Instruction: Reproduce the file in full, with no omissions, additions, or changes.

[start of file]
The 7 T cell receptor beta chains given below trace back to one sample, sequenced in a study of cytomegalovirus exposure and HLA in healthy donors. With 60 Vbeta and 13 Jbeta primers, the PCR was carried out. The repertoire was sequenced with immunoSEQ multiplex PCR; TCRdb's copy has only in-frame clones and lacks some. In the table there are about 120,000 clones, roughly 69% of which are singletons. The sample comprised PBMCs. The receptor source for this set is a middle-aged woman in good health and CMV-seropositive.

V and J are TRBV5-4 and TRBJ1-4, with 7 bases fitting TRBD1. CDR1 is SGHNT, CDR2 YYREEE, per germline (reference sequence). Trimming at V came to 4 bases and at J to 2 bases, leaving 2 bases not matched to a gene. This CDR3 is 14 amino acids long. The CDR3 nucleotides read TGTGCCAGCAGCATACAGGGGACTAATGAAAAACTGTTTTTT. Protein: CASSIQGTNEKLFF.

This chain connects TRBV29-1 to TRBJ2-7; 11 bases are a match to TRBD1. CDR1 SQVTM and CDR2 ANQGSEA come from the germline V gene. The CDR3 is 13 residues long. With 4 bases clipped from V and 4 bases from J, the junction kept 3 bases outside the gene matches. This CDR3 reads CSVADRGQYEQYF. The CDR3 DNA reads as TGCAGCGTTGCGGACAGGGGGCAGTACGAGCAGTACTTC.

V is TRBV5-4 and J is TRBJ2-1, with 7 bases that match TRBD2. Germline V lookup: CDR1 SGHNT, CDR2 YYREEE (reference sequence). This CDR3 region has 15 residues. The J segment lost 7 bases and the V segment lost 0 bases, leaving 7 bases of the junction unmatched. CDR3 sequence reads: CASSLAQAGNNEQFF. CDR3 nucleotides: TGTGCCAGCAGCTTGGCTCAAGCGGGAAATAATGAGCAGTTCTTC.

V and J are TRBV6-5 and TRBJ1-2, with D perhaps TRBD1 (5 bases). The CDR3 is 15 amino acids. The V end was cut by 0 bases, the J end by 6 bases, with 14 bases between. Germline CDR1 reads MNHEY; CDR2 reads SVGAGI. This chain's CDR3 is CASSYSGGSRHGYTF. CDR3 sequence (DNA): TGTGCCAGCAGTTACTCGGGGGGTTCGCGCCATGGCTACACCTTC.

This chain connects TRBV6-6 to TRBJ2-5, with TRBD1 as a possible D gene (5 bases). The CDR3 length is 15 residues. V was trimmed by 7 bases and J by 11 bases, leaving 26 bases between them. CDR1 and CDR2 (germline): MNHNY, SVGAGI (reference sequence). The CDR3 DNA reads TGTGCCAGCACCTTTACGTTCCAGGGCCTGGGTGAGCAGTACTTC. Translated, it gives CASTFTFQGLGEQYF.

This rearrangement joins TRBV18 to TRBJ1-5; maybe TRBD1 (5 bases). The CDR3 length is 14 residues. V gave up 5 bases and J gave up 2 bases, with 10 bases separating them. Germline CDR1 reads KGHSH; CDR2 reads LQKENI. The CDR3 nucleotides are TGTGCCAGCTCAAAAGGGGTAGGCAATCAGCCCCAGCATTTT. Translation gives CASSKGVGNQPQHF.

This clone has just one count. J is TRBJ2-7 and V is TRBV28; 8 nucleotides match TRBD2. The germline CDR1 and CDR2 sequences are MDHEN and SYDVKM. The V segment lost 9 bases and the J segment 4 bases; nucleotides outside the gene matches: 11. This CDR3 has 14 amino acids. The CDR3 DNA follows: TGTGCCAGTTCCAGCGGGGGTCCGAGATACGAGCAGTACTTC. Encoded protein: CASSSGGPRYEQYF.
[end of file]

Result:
The 7 T cell receptor beta chains given below trace back to one sample, sequenced in a study of cytomegalovirus exposure and HLA in healthy donors. With 60 Vbeta and 13 Jbeta primers, the PCR was carried out. The repertoire was sequenced with immunoSEQ multiplex PCR; TCRdb's copy has only in-frame clones and lacks some. In the table there are about 120,000 clones, roughly 69% of which are singletons. The sample comprised PBMCs. The receptor source for this set is a middle-aged woman in good health and CMV-seropositive.

V and J are TRBV5-4 and TRBJ1-4, with 7 bases fitting TRBD1. CDR1 is SGHNT, CDR2 YYREEE, per germline (reference sequence). Trimming at V came to 4 bases and at J to 2 bases, leaving 2 bases not matched to a gene. This CDR3 is 14 amino acids long. The CDR3 nucleotides read TGTGCCAGCAGCATACAGGGGACTAATGAAAAACTGTTTTTT. Protein: CASSIQGTNEKLFF.

This chain connects TRBV29-1 to TRBJ2-7; 11 bases are a match to TRBD1. CDR1 SQVTM and CDR2 ANQGSEA come from the germline V gene. The CDR3 is 13 residues long. With 4 bases clipped from V and 4 bases from J, the junction kept 3 bases outside the gene matches. This CDR3 reads CSVADRGQYEQYF. The CDR3 DNA reads as TGCAGCGTTGCGGACAGGGGGCAGTACGAGCAGTACTTC.

V is TRBV5-4 and J is TRBJ2-1, with 7 bases that match TRBD2. Germline V lookup: CDR1 SGHNT, CDR2 YYREEE (reference sequence). This CDR3 region has 15 residues. The J segment lost 7 bases and the V segment lost 0 bases, leaving 7 bases of the junction unmatched. CDR3 sequence reads: CASSLAQAGNNEQFF. CDR3 nucleotides: TGTGCCAGCAGCTTGGCTCAAGCGGGAAATAATGAGCAGTTCTTC.

V and J are TRBV6-5 and TRBJ1-2, with D perhaps TRBD1 (5 bases). The CDR3 is 15 amino acids. The V end was cut by 0 bases, the J end by 6 bases, with 14 bases between. Germline CDR1 reads MNHEY; CDR2 reads SVGAGI. This chain's CDR3 is CASSYSGGSRHGYTF. CDR3 sequence (DNA): TGTGCCAGCAGTTACTCGGGGGGTTCGCGCCATGGCTACACCTTC.

This chain connects TRBV6-6 to TRBJ2-5, with TRBD1 as a possible D gene (5 bases). The CDR3 length is 15 residues. V was trimmed by 7 bases and J by 11 bases, leaving 26 bases between them. CDR1 and CDR2 (germline): MNHNY, SVGAGI (reference sequence). The CDR3 DNA reads TGTGCCAGCACCTTTACGTTCCAGGGCCTGGGTGAGCAGTACTTC. Translated, it gives CASTFTFQGLGEQYF.

This rearrangement joins TRBV18 to TRBJ1-5; maybe TRBD1 (5 bases). The CDR3 length is 14 residues. V gave up 5 bases and J gave up 2 bases, with 10 bases separating them. Germline CDR1 reads KGHSH; CDR2 reads LQKENI. The CDR3 nucleotides are TGTGCCAGCTCAAAAGGGGTAGGCAATCAGCCCCAGCATTTT. Translation gives CASSKGVGNQPQHF.

This clone has just one count. J is TRBJ2-7 and V is TRBV28; 8 nucleotides match TRBD2. The germline CDR1 and CDR2 sequences are MDHEN and SYDVKM. The V segment lost 9 bases and the J segment 4 bases; nucleotides outside the gene matches: 11. This CDR3 has 14 amino acids. The CDR3 DNA follows: TGTGCCAGTTCCAGCGGGGGTCCGAGATACGAGCAGTACTTC. Encoded protein: CASSSGGPRYEQYF.